Wednesday, November 18, 2015

Lessons from the Paris attacks continued

As I write, investigations into the Paris attacks continue. It is was clearly coordinated and apparently well organised.

The events in Paris have over-run some background work I was doing trying to pull together various current threads in Australian and European politics. Because this has morphed into a significant research piece that may never be completed given current pressures (!),  I thought that I would use this post to pull together a few related threads.

This is an example of one of the images that circulated very quickly as the Paris tragedy was unfolding. It is an example of a meme that combines fear of Islam as a threat with a call to action against Islam.It's not sensible,  how do you ban the Muslim faith?, but it reflects fear. It is also an example of things presently circulating within Australia intended to lead to political action.

I concluded my post Saturday Morning Musings - lessons from the Paris terrorist attacks with these words: "There has been a kind of moral funk in the West, an unwillingness to accept the costs that can follow from genuine adherence to liberal principles, that has begun to undermine the very principles on which liberal democratic societies are based.....I guess that's my real worry from Paris. What lesson or lessons are we all, governments included, going to draw? And what will it cost us?".

Some, it seems, fear that the battle is already lost. In a piece in the Guardian, Nick Cohen suggests that after Paris, Europe may never be as free again: "The horrific events in Paris sound the death knell for European liberalism." Mr Cohen is clearly concerned at what it all means, at the possible loss of the liberal dream.

"Close Our Borders Now......Dont Wait For A Tragedy Like This To Happen"
This is another example of the visual images that circulated. as the attacks unfolded, one that focuses on immigration but has the other subtexts built in. Comments on my feeds included "Close Our Borders Now......Dont Wait For A Tragedy Like This To Happen"; "Turnbulls a Muslim lover...he's always wanted to be prime minister.... And it will be at the county's expense......: and "Ban Islam world wide."

It would be easy to dismiss images and comment like this, but they reflect deeply held personal concerns in Australia and elsewhere. In Europe, President Hollande has vowed to destroy Islamic State, saying it cannot be contained. Whether he can do this and with what effect is presently unclear. Certainly, it has led to a remarkable rapprochement with Russian President Putin.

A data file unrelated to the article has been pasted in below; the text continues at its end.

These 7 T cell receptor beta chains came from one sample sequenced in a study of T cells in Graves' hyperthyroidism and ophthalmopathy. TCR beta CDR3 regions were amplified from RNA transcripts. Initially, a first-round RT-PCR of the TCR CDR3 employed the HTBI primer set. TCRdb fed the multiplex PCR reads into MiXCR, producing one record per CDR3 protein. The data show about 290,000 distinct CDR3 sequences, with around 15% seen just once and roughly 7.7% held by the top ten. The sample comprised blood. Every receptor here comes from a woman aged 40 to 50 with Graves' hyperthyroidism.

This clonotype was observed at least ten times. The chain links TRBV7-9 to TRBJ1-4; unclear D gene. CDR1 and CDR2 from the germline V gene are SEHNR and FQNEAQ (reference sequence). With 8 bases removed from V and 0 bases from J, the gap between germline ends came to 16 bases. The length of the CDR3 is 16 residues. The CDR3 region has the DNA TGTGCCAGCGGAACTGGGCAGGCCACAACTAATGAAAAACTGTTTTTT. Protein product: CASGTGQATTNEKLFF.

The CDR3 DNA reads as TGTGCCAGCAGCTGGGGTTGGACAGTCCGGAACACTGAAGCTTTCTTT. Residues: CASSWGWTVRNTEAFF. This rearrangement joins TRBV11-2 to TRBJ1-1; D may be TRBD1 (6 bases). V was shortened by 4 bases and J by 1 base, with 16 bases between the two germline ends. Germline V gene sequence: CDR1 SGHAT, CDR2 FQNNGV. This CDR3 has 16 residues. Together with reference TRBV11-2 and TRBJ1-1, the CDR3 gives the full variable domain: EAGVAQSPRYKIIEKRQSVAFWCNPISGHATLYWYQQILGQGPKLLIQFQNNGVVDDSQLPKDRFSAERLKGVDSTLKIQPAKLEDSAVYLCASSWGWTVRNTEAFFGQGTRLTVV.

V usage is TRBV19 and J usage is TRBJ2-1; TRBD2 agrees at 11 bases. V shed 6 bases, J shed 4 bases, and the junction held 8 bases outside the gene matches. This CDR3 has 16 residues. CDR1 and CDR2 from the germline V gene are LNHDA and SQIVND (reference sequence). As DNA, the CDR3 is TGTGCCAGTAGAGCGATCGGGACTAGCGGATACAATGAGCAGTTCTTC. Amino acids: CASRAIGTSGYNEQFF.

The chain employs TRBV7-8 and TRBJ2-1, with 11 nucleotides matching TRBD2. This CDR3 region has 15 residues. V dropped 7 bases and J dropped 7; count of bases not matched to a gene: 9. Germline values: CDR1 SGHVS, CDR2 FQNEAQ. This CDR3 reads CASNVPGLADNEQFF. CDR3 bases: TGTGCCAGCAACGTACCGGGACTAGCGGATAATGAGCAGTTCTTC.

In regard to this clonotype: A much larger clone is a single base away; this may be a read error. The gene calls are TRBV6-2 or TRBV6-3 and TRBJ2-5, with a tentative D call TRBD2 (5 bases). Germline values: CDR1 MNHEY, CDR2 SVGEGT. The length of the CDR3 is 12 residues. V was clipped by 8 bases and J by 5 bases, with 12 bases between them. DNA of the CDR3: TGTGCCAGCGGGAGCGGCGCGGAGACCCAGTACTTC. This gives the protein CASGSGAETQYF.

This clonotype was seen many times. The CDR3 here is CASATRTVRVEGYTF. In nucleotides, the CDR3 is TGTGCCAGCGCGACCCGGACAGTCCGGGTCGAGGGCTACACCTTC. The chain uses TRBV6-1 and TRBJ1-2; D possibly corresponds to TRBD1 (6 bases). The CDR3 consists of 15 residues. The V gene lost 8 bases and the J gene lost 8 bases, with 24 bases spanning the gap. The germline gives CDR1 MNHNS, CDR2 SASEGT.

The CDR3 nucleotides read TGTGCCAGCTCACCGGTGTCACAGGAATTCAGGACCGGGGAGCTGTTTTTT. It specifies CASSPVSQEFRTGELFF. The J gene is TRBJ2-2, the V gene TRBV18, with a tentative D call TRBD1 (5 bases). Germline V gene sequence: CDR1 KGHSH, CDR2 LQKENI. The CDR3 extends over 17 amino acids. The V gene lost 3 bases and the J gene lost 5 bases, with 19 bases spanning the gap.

Former French Justice Minister Rachida Dati told the BBC's Newsnight programme that German Chancellor Angela Merkel made "an error of judgement" by allowing so many migrants into Europe. "She was generous, but that generosity backfired against European people," Ms Dati said. The former minister also said that 90% of radicalisation in France and the rest of western Europe happened not in mosques but on the internet and in prisons where there are numerous jihadist recruiters. In the US, more than half the nation's governors -- 27 states, all but one Republican -- are reported as saying they oppose letting Syrian refugees (at least Muslim refugees) into their states, a fear that is playing out in the presidential campaign.

In Australia, telecommunications carrier Optus came under sustained attack for the simple act of having a poster in Arabic. Optus has withdrawn three of the ads from Casula Mall following threats to staff.



The pessimism expressed by Mr Cohen referred to earlier is echoed from different perspectives by others including Niall Ferguson (Paris and the Fall of Rome) and  Robert Skidelsky (Is western civilisation in terminal decline?) The linked ideas of the decline in western civilisation and the fall of the Roman Empire (at least the Western Empire; the Eastern survived for much longer ) are much in vogue, just at present, as is the idea of Western values. Writing in the Financial Times, Simon Schama (A proclamation against Isis, the party of death) argued that what "what our fellow citizens need now is a clarifying, empowering and inspiring statement of just what it is we must defend, if necessary, to the end". In the US, Republican presidential candidate has released a video calling the fight against IS "a clash of civilizations. And either they win or we win."